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Evolutionary and ecological causes of the latitudinal diversity gradient in hylid frogs: treefrog trees unearth the roots of high tropical diversity

Wiens, JJ, Graham, CH, Moen, DS, Smith, SA and Reeder, TW (2006). Evolutionary and ecological causes of the latitudinal diversity gradient in hylid frogs: treefrog trees unearth the roots of high tropical diversity. The American Naturalist,168(5):579-596.

Document type: Journal Article
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Title Evolutionary and ecological causes of the latitudinal diversity gradient in hylid frogs: treefrog trees unearth the roots of high tropical diversity
Author Wiens, JJ
Graham, CH
Moen, DS
Smith, SA
Reeder, TW
Journal Name The American Naturalist
Publication Date 2006
Volume Number 168
Issue Number 5
ISSN 0003-0147   (check CDU catalogue open catalogue search in new window)
Start Page 579
End Page 596
Total Pages 18
Place of Publication Chicago, United States
Publisher University of Chicago Press
Field of Research BIOLOGICAL SCIENCES
HERDC Category C1 - Journal Article (DEST)
Abstract Why are there more species in the tropics than in temperate regions? In recent years, this long-standing question has been addressed primarily by seeking environmental correlates of diversity. But to understand the ultimate causes of diversity patterns, we must also examine the evolutionary and biogeographic processes that directly change species numbers (i.e., speciation, extinction, and dispersal). With this perspective, we dissect the latitudinal diversity gradient in hylid frogs. We reconstruct a phylogeny for 124 hylid species, estimate divergence times and diversification rates for major clades, reconstruct biogeographic changes, and use ecological niche modeling to identify climatic variables that potentially limit dispersal. We find that hylids originated in tropical South America and spread to temperate regions only recently (leaving limited time for speciation). There is a strong relationship between the species richness of each region and when that region was colonized but not between the latitudinal positions of clades and their rates of diversification. Temperature seasonality seemingly limits dispersal of many tropical clades into temperate regions and shows significant phylogenetic conservatism. Overall, our study illustrates how two general principles (niche conservatism and the time-for-speciation effect) may help explain the latitudinal diversity gradient as well as many other diversity patterns across taxa and regions.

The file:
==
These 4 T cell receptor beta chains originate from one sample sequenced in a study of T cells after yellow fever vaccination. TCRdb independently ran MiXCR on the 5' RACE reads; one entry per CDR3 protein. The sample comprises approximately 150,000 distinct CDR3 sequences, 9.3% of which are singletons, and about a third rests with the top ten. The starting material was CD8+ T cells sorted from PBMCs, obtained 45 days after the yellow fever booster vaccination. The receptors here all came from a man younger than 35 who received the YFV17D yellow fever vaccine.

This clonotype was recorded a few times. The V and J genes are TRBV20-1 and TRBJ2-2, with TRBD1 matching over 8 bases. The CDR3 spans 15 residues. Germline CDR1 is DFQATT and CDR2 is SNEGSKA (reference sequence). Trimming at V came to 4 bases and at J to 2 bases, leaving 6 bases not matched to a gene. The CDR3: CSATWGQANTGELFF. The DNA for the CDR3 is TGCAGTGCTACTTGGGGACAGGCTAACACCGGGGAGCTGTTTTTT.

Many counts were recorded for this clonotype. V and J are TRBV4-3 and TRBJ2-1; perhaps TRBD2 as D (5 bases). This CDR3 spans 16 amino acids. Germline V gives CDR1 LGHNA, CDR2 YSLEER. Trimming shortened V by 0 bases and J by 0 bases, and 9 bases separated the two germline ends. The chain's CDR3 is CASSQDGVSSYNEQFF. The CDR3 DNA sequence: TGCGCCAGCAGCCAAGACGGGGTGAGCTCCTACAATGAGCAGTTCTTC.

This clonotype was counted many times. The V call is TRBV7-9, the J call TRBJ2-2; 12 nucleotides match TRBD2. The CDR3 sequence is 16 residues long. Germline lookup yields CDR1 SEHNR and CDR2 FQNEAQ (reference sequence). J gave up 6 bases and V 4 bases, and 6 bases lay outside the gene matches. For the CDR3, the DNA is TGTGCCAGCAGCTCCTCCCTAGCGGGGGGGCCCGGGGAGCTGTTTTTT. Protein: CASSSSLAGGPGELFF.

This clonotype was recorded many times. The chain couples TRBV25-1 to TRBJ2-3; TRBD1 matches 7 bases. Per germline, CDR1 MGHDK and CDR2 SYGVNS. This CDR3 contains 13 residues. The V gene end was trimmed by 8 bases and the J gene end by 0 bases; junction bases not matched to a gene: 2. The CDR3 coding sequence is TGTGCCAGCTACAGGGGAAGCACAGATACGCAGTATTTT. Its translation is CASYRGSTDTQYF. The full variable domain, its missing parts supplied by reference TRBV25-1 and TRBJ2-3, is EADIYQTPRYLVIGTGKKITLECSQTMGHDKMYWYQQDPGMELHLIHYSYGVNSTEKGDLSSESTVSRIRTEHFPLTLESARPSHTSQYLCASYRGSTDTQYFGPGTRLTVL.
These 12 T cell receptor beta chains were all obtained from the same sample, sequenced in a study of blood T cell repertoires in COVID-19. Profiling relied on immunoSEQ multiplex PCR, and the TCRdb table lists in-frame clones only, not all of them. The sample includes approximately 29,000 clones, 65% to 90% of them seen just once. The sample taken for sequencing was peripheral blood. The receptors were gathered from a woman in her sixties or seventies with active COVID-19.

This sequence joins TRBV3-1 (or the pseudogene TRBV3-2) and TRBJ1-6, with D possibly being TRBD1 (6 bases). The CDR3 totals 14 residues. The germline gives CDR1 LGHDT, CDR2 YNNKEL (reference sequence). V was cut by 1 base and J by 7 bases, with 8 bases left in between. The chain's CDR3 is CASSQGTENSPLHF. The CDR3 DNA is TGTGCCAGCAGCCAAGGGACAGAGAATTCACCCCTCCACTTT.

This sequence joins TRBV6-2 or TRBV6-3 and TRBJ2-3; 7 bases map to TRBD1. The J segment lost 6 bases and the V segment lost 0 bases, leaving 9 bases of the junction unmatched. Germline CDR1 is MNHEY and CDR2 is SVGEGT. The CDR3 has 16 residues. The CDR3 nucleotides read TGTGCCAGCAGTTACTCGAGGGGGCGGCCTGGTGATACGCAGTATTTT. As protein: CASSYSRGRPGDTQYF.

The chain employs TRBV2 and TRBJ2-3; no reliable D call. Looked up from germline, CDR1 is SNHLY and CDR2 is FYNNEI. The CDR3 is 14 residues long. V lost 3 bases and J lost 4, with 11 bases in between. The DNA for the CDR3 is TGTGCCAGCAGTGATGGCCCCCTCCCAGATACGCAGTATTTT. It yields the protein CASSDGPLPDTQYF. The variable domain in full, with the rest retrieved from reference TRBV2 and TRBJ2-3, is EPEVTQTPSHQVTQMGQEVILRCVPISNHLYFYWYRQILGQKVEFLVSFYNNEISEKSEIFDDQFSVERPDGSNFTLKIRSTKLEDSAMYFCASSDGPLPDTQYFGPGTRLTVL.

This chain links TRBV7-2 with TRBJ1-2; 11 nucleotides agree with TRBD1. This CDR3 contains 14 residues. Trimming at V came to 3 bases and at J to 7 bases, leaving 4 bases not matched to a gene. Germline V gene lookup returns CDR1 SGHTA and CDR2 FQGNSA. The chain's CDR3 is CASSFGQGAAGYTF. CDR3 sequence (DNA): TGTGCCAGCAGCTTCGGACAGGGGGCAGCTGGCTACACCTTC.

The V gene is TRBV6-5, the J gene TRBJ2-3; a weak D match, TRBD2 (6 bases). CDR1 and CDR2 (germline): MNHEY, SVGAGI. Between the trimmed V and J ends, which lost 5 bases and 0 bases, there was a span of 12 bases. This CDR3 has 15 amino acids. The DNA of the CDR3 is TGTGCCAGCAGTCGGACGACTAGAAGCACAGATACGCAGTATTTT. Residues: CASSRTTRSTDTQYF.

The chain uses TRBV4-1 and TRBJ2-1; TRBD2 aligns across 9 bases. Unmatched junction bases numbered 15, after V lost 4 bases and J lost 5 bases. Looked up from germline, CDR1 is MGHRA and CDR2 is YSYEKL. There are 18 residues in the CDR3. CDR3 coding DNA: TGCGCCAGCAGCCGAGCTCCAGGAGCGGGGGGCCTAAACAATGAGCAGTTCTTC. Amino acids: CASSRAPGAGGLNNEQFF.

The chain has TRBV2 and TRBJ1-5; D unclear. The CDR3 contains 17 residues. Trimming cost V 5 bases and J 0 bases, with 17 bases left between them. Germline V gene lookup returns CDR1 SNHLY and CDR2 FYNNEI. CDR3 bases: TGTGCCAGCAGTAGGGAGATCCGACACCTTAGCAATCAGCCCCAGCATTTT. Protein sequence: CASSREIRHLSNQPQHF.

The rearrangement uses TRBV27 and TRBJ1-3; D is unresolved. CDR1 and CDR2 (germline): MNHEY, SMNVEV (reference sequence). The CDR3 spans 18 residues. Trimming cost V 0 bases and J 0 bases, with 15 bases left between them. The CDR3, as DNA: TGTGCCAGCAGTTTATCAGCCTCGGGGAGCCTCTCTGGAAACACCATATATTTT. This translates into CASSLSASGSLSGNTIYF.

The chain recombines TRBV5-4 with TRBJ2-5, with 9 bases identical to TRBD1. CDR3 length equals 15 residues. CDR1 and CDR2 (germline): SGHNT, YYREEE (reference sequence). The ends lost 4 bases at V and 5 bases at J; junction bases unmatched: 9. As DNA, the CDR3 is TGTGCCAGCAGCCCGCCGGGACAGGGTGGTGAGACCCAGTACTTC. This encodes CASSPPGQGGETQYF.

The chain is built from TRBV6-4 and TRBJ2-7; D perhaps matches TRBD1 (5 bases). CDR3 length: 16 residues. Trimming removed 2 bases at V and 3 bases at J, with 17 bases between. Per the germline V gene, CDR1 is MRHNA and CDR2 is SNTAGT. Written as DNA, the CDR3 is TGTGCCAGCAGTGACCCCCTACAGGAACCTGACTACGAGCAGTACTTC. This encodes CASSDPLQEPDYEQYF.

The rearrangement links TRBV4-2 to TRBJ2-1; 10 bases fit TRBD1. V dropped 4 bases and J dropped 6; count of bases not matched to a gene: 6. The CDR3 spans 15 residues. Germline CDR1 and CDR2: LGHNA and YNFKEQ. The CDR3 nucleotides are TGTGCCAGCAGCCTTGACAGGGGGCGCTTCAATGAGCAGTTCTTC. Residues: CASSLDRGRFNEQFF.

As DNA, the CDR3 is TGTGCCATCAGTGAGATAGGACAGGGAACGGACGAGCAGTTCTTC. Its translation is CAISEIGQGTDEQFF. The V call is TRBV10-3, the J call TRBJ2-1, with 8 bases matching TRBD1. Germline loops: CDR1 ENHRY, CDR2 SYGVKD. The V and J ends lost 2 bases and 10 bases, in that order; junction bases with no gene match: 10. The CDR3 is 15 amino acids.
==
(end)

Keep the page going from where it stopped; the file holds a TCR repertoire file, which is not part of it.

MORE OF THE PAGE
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Created: Tue, 02 Feb 2010, 13:17:44 CST by Sarena Wegener